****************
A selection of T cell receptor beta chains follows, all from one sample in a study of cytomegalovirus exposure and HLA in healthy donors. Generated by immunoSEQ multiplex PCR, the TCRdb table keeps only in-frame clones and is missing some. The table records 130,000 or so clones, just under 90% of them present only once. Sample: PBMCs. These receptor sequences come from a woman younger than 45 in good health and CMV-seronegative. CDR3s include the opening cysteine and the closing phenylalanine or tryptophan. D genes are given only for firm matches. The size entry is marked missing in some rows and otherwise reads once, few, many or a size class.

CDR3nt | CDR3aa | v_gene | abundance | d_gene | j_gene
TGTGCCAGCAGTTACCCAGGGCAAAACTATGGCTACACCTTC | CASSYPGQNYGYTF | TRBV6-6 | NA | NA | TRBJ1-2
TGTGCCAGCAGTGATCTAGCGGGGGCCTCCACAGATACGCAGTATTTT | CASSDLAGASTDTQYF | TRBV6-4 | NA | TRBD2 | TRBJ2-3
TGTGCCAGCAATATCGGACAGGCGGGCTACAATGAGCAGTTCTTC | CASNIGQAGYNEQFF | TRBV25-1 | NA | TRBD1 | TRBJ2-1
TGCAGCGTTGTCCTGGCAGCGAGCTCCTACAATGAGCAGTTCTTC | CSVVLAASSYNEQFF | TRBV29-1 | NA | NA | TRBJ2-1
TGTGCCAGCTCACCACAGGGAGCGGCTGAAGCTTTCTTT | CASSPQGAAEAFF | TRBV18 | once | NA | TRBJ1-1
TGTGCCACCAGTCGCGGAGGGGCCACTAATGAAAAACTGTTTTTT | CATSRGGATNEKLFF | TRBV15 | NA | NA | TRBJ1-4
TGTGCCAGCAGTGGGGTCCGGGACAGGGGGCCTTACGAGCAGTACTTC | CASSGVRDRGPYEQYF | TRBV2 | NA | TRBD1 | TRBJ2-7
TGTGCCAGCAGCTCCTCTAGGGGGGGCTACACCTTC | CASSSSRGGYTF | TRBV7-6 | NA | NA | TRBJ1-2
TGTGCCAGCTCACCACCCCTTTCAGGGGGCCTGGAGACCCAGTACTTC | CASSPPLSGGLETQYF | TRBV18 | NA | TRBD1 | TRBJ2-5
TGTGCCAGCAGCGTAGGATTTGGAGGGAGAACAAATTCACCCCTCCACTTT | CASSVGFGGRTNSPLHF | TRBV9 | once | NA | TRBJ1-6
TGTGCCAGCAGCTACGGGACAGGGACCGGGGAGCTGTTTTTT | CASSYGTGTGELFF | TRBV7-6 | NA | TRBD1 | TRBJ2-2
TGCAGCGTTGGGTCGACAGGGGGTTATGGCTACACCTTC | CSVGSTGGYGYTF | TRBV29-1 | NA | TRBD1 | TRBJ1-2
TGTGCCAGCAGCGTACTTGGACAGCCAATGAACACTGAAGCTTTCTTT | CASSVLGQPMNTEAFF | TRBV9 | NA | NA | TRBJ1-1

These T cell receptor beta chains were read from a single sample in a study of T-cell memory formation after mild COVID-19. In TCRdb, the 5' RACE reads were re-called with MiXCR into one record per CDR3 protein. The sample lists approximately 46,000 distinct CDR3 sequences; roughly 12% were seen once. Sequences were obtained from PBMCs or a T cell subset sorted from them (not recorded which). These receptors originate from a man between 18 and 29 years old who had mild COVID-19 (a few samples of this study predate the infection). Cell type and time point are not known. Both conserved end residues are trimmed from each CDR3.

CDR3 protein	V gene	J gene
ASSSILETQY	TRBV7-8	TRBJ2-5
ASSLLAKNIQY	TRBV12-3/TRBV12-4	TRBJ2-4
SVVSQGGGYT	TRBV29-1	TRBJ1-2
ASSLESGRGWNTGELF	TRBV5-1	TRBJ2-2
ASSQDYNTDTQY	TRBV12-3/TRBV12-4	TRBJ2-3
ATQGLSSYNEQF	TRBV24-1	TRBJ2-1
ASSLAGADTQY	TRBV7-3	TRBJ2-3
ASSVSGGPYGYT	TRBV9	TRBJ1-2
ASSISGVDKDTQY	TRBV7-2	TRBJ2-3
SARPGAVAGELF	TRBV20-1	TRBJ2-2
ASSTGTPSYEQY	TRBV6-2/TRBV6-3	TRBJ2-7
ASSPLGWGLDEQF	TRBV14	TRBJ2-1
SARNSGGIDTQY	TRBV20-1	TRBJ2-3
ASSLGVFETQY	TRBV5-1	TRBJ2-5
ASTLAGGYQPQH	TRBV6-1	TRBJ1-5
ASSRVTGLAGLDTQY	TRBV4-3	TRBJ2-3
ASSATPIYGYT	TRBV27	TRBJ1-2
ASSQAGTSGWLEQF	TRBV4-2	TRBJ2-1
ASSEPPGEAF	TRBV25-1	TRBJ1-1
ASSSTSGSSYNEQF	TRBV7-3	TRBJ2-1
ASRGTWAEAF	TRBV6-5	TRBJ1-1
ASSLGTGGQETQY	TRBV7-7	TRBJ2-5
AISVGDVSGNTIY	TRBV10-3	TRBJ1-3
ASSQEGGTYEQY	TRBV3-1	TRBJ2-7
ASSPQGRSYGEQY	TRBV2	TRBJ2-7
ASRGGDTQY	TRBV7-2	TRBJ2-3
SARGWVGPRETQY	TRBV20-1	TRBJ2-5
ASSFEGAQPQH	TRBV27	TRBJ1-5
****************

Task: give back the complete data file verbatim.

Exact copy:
A selection of T cell receptor beta chains follows, all from one sample in a study of cytomegalovirus exposure and HLA in healthy donors. Generated by immunoSEQ multiplex PCR, the TCRdb table keeps only in-frame clones and is missing some. The table records 130,000 or so clones, just under 90% of them present only once. Sample: PBMCs. These receptor sequences come from a woman younger than 45 in good health and CMV-seronegative. CDR3s include the opening cysteine and the closing phenylalanine or tryptophan. D genes are given only for firm matches. The size entry is marked missing in some rows and otherwise reads once, few, many or a size class.

CDR3nt | CDR3aa | v_gene | abundance | d_gene | j_gene
TGTGCCAGCAGTTACCCAGGGCAAAACTATGGCTACACCTTC | CASSYPGQNYGYTF | TRBV6-6 | NA | NA | TRBJ1-2
TGTGCCAGCAGTGATCTAGCGGGGGCCTCCACAGATACGCAGTATTTT | CASSDLAGASTDTQYF | TRBV6-4 | NA | TRBD2 | TRBJ2-3
TGTGCCAGCAATATCGGACAGGCGGGCTACAATGAGCAGTTCTTC | CASNIGQAGYNEQFF | TRBV25-1 | NA | TRBD1 | TRBJ2-1
TGCAGCGTTGTCCTGGCAGCGAGCTCCTACAATGAGCAGTTCTTC | CSVVLAASSYNEQFF | TRBV29-1 | NA | NA | TRBJ2-1
TGTGCCAGCTCACCACAGGGAGCGGCTGAAGCTTTCTTT | CASSPQGAAEAFF | TRBV18 | once | NA | TRBJ1-1
TGTGCCACCAGTCGCGGAGGGGCCACTAATGAAAAACTGTTTTTT | CATSRGGATNEKLFF | TRBV15 | NA | NA | TRBJ1-4
TGTGCCAGCAGTGGGGTCCGGGACAGGGGGCCTTACGAGCAGTACTTC | CASSGVRDRGPYEQYF | TRBV2 | NA | TRBD1 | TRBJ2-7
TGTGCCAGCAGCTCCTCTAGGGGGGGCTACACCTTC | CASSSSRGGYTF | TRBV7-6 | NA | NA | TRBJ1-2
TGTGCCAGCTCACCACCCCTTTCAGGGGGCCTGGAGACCCAGTACTTC | CASSPPLSGGLETQYF | TRBV18 | NA | TRBD1 | TRBJ2-5
TGTGCCAGCAGCGTAGGATTTGGAGGGAGAACAAATTCACCCCTCCACTTT | CASSVGFGGRTNSPLHF | TRBV9 | once | NA | TRBJ1-6
TGTGCCAGCAGCTACGGGACAGGGACCGGGGAGCTGTTTTTT | CASSYGTGTGELFF | TRBV7-6 | NA | TRBD1 | TRBJ2-2
TGCAGCGTTGGGTCGACAGGGGGTTATGGCTACACCTTC | CSVGSTGGYGYTF | TRBV29-1 | NA | TRBD1 | TRBJ1-2
TGTGCCAGCAGCGTACTTGGACAGCCAATGAACACTGAAGCTTTCTTT | CASSVLGQPMNTEAFF | TRBV9 | NA | NA | TRBJ1-1

These T cell receptor beta chains were read from a single sample in a study of T-cell memory formation after mild COVID-19. In TCRdb, the 5' RACE reads were re-called with MiXCR into one record per CDR3 protein. The sample lists approximately 46,000 distinct CDR3 sequences; roughly 12% were seen once. Sequences were obtained from PBMCs or a T cell subset sorted from them (not recorded which). These receptors originate from a man between 18 and 29 years old who had mild COVID-19 (a few samples of this study predate the infection). Cell type and time point are not known. Both conserved end residues are trimmed from each CDR3.

CDR3 protein	V gene	J gene
ASSSILETQY	TRBV7-8	TRBJ2-5
ASSLLAKNIQY	TRBV12-3/TRBV12-4	TRBJ2-4
SVVSQGGGYT	TRBV29-1	TRBJ1-2
ASSLESGRGWNTGELF	TRBV5-1	TRBJ2-2
ASSQDYNTDTQY	TRBV12-3/TRBV12-4	TRBJ2-3
ATQGLSSYNEQF	TRBV24-1	TRBJ2-1
ASSLAGADTQY	TRBV7-3	TRBJ2-3
ASSVSGGPYGYT	TRBV9	TRBJ1-2
ASSISGVDKDTQY	TRBV7-2	TRBJ2-3
SARPGAVAGELF	TRBV20-1	TRBJ2-2
ASSTGTPSYEQY	TRBV6-2/TRBV6-3	TRBJ2-7
ASSPLGWGLDEQF	TRBV14	TRBJ2-1
SARNSGGIDTQY	TRBV20-1	TRBJ2-3
ASSLGVFETQY	TRBV5-1	TRBJ2-5
ASTLAGGYQPQH	TRBV6-1	TRBJ1-5
ASSRVTGLAGLDTQY	TRBV4-3	TRBJ2-3
ASSATPIYGYT	TRBV27	TRBJ1-2
ASSQAGTSGWLEQF	TRBV4-2	TRBJ2-1
ASSEPPGEAF	TRBV25-1	TRBJ1-1
ASSSTSGSSYNEQF	TRBV7-3	TRBJ2-1
ASRGTWAEAF	TRBV6-5	TRBJ1-1
ASSLGTGGQETQY	TRBV7-7	TRBJ2-5
AISVGDVSGNTIY	TRBV10-3	TRBJ1-3
ASSQEGGTYEQY	TRBV3-1	TRBJ2-7
ASSPQGRSYGEQY	TRBV2	TRBJ2-7
ASRGGDTQY	TRBV7-2	TRBJ2-3
SARGWVGPRETQY	TRBV20-1	TRBJ2-5
ASSFEGAQPQH	TRBV27	TRBJ1-5